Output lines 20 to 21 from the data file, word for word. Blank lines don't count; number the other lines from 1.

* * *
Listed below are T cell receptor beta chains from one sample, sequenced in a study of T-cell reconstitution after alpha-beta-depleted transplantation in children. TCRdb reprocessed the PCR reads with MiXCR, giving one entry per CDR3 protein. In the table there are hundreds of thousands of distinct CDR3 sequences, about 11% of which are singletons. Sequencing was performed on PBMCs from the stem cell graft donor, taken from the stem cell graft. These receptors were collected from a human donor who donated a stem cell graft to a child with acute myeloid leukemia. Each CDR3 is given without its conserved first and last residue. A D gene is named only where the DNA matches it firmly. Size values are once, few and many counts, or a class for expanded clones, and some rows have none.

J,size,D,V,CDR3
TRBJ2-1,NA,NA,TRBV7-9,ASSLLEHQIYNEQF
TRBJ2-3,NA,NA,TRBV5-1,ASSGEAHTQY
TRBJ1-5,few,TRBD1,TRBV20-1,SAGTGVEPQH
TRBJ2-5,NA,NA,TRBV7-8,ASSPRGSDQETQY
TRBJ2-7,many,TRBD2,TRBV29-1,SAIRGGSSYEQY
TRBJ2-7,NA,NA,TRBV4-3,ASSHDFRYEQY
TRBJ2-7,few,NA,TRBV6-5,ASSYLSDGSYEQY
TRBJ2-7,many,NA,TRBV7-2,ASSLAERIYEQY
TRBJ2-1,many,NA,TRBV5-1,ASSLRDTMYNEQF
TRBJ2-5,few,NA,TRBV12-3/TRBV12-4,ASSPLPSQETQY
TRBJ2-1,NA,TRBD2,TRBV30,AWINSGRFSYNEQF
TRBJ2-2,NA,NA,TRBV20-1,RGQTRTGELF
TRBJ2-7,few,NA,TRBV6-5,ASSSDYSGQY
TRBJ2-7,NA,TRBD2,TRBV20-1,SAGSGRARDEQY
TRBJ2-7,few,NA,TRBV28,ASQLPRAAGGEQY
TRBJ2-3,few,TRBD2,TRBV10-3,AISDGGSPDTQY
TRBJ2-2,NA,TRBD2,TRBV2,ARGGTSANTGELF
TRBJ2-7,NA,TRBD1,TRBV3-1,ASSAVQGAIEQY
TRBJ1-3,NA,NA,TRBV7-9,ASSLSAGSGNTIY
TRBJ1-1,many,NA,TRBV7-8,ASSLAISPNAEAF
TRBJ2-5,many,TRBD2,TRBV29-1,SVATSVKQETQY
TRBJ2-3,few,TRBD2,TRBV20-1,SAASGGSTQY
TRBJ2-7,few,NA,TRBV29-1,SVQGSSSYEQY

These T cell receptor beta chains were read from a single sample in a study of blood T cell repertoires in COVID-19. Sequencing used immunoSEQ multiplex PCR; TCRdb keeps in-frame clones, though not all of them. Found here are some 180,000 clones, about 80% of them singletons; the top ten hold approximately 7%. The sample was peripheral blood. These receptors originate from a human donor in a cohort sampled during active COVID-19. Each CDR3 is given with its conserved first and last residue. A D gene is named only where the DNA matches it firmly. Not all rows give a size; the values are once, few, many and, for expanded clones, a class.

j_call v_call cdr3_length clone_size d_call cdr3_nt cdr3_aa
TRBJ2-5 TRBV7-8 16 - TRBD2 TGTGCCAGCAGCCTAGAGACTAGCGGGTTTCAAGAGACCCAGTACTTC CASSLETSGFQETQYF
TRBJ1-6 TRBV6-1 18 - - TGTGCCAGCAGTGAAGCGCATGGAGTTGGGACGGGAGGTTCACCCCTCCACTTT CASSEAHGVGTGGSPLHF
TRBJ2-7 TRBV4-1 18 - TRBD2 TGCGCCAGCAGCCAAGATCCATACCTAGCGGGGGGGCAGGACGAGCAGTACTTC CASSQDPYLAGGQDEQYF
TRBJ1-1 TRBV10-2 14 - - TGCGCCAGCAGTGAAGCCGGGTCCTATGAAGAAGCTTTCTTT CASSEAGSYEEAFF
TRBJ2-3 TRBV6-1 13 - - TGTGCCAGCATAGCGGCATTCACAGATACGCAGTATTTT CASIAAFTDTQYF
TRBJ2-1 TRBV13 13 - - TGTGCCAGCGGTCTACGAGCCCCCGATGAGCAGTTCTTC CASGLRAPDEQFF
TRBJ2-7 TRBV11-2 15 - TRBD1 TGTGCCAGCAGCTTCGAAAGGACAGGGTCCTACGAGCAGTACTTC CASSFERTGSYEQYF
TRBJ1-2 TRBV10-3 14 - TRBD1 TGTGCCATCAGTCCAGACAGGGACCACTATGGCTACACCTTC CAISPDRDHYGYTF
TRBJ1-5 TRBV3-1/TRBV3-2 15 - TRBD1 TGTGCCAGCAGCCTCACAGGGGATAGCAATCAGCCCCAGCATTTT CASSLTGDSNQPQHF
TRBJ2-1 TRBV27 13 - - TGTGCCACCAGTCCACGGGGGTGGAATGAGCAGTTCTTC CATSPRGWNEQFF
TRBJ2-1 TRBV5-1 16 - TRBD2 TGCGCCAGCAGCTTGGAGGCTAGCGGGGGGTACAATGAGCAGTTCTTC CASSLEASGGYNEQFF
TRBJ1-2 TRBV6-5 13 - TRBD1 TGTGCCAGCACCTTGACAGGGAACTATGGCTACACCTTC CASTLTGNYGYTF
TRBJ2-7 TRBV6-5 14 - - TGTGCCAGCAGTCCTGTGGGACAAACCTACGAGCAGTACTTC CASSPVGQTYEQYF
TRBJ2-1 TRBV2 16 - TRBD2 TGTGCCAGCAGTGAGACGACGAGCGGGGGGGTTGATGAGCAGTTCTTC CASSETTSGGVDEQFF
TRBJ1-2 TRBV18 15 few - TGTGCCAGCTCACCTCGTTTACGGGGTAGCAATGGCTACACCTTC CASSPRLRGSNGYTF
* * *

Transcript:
TRBJ2-7,NA,TRBD1,TRBV3-1,ASSAVQGAIEQY
TRBJ1-3,NA,NA,TRBV7-9,ASSLSAGSGNTIY